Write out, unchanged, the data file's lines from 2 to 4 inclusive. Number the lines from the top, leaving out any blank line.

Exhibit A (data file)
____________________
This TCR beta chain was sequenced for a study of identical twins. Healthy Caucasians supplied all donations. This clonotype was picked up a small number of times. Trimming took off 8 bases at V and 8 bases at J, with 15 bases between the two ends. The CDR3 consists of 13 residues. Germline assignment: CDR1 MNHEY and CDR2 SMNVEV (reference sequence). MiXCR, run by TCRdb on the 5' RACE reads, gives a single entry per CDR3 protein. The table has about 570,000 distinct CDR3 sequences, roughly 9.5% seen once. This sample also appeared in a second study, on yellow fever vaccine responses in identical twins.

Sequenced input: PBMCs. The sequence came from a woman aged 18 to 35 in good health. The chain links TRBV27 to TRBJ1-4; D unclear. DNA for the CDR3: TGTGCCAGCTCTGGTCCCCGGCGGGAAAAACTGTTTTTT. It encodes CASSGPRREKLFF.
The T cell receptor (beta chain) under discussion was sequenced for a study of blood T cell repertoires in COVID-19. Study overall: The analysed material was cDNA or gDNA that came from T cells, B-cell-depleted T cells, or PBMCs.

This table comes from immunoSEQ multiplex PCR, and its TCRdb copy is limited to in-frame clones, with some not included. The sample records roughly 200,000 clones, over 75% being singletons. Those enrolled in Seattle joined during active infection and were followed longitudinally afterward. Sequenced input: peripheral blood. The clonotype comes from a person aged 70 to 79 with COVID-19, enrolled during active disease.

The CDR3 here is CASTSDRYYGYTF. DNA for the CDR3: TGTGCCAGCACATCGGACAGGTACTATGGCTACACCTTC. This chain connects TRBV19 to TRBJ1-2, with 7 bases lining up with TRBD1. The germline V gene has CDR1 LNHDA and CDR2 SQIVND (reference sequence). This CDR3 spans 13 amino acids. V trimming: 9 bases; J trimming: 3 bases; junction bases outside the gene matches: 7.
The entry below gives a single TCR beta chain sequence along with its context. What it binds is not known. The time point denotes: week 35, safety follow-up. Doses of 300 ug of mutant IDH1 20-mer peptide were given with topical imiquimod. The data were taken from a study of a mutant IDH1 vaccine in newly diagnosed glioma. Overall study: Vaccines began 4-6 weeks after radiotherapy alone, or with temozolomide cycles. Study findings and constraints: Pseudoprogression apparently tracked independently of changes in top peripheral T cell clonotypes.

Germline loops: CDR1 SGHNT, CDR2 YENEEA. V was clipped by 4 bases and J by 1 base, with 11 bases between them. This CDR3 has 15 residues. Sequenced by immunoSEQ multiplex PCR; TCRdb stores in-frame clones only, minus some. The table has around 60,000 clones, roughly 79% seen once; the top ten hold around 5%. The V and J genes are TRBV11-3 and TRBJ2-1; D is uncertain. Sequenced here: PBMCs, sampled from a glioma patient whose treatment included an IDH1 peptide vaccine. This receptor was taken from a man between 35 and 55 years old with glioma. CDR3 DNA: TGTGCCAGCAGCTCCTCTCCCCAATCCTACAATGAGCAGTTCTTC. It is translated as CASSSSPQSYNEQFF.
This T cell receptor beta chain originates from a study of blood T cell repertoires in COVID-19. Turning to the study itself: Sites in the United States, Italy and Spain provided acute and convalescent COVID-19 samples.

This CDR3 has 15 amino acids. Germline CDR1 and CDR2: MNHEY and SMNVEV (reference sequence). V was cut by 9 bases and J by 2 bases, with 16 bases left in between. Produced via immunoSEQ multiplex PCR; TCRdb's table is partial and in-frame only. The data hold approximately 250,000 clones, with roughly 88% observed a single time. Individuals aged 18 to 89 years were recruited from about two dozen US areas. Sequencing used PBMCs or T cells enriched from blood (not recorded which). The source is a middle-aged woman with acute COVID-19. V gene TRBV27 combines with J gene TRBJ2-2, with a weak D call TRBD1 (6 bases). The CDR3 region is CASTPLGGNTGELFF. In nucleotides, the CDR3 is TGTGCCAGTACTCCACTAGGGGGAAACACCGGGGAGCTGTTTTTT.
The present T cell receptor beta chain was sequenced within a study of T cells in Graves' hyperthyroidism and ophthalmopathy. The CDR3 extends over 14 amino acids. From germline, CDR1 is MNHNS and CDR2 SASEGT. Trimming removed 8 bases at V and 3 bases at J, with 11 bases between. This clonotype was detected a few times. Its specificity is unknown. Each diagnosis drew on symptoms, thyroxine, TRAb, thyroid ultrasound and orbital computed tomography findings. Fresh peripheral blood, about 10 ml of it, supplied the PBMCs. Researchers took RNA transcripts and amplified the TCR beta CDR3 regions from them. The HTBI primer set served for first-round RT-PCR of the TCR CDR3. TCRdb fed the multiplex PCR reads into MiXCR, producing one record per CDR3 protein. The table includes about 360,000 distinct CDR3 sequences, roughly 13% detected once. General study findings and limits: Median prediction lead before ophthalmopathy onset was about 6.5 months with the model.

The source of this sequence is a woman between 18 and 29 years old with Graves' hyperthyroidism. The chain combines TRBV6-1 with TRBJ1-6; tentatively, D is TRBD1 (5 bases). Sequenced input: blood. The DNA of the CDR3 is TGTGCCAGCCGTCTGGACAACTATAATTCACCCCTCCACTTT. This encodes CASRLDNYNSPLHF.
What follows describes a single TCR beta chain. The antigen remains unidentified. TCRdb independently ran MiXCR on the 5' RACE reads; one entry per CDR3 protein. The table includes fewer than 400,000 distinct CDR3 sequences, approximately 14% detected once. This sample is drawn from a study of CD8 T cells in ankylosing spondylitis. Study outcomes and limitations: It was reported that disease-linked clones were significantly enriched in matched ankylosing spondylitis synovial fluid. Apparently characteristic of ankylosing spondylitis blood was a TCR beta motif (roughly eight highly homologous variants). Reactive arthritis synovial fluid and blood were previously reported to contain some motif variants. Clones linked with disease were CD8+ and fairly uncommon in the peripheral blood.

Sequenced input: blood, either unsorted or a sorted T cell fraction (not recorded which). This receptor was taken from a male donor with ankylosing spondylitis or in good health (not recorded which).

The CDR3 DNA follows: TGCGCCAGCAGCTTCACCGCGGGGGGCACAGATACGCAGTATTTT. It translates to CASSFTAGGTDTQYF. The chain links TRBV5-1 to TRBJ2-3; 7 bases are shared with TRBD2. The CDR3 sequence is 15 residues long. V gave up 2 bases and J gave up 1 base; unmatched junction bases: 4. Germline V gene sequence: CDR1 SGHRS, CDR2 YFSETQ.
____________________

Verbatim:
Sequenced input: PBMCs. The sequence came from a woman aged 18 to 35 in good health. The chain links TRBV27 to TRBJ1-4; D unclear. DNA for the CDR3: TGTGCCAGCTCTGGTCCCCGGCGGGAAAAACTGTTTTTT. It encodes CASSGPRREKLFF.
The T cell receptor (beta chain) under discussion was sequenced for a study of blood T cell repertoires in COVID-19. Study overall: The analysed material was cDNA or gDNA that came from T cells, B-cell-depleted T cells, or PBMCs.

This table comes from immunoSEQ multiplex PCR, and its TCRdb copy is limited to in-frame clones, with some not included. The sample records roughly 200,000 clones, over 75% being singletons. Those enrolled in Seattle joined during active infection and were followed longitudinally afterward. Sequenced input: peripheral blood. The clonotype comes from a person aged 70 to 79 with COVID-19, enrolled during active disease.